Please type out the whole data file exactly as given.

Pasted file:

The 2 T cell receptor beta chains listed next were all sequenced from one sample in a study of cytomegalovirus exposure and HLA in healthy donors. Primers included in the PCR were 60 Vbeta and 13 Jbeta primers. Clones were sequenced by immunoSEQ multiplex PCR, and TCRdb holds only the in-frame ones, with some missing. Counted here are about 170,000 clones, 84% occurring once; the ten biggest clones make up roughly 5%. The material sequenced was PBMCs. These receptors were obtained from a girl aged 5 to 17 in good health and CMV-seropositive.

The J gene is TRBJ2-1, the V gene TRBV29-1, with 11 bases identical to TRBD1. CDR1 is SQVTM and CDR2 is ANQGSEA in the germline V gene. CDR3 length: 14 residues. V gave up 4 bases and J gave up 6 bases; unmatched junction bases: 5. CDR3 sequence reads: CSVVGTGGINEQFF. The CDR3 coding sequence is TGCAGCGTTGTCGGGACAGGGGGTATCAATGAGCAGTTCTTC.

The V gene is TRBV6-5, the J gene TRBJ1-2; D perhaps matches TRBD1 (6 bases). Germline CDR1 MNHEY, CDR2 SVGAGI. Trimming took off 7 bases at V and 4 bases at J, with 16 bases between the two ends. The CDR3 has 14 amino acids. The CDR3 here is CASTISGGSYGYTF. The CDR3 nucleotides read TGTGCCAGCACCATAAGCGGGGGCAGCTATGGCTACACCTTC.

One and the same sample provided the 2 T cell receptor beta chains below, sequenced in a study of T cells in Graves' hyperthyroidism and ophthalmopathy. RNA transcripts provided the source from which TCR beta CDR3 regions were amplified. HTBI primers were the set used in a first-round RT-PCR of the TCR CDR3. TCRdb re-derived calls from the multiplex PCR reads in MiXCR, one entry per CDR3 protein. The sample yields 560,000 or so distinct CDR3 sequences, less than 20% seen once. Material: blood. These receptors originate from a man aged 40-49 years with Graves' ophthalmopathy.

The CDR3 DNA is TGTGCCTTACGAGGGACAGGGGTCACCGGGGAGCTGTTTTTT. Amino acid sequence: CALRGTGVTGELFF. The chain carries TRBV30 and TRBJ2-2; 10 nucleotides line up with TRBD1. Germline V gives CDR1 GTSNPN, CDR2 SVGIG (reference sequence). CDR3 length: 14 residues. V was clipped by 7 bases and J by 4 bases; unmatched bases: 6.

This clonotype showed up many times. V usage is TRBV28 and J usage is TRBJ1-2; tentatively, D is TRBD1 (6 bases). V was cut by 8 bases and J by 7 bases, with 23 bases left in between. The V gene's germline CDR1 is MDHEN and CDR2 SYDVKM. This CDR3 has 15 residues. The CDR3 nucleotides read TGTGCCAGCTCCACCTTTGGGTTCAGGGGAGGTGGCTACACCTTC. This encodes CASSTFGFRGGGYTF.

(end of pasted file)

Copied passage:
The 2 T cell receptor beta chains listed next were all sequenced from one sample in a study of cytomegalovirus exposure and HLA in healthy donors. Primers included in the PCR were 60 Vbeta and 13 Jbeta primers. Clones were sequenced by immunoSEQ multiplex PCR, and TCRdb holds only the in-frame ones, with some missing. Counted here are about 170,000 clones, 84% occurring once; the ten biggest clones make up roughly 5%. The material sequenced was PBMCs. These receptors were obtained from a girl aged 5 to 17 in good health and CMV-seropositive.

The J gene is TRBJ2-1, the V gene TRBV29-1, with 11 bases identical to TRBD1. CDR1 is SQVTM and CDR2 is ANQGSEA in the germline V gene. CDR3 length: 14 residues. V gave up 4 bases and J gave up 6 bases; unmatched junction bases: 5. CDR3 sequence reads: CSVVGTGGINEQFF. The CDR3 coding sequence is TGCAGCGTTGTCGGGACAGGGGGTATCAATGAGCAGTTCTTC.

The V gene is TRBV6-5, the J gene TRBJ1-2; D perhaps matches TRBD1 (6 bases). Germline CDR1 MNHEY, CDR2 SVGAGI. Trimming took off 7 bases at V and 4 bases at J, with 16 bases between the two ends. The CDR3 has 14 amino acids. The CDR3 here is CASTISGGSYGYTF. The CDR3 nucleotides read TGTGCCAGCACCATAAGCGGGGGCAGCTATGGCTACACCTTC.

One and the same sample provided the 2 T cell receptor beta chains below, sequenced in a study of T cells in Graves' hyperthyroidism and ophthalmopathy. RNA transcripts provided the source from which TCR beta CDR3 regions were amplified. HTBI primers were the set used in a first-round RT-PCR of the TCR CDR3. TCRdb re-derived calls from the multiplex PCR reads in MiXCR, one entry per CDR3 protein. The sample yields 560,000 or so distinct CDR3 sequences, less than 20% seen once. Material: blood. These receptors originate from a man aged 40-49 years with Graves' ophthalmopathy.

The CDR3 DNA is TGTGCCTTACGAGGGACAGGGGTCACCGGGGAGCTGTTTTTT. Amino acid sequence: CALRGTGVTGELFF. The chain carries TRBV30 and TRBJ2-2; 10 nucleotides line up with TRBD1. Germline V gives CDR1 GTSNPN, CDR2 SVGIG (reference sequence). CDR3 length: 14 residues. V was clipped by 7 bases and J by 4 bases; unmatched bases: 6.

This clonotype showed up many times. V usage is TRBV28 and J usage is TRBJ1-2; tentatively, D is TRBD1 (6 bases). V was cut by 8 bases and J by 7 bases, with 23 bases left in between. The V gene's germline CDR1 is MDHEN and CDR2 SYDVKM. This CDR3 has 15 residues. The CDR3 nucleotides read TGTGCCAGCTCCACCTTTGGGTTCAGGGGAGGTGGCTACACCTTC. This encodes CASSTFGFRGGGYTF.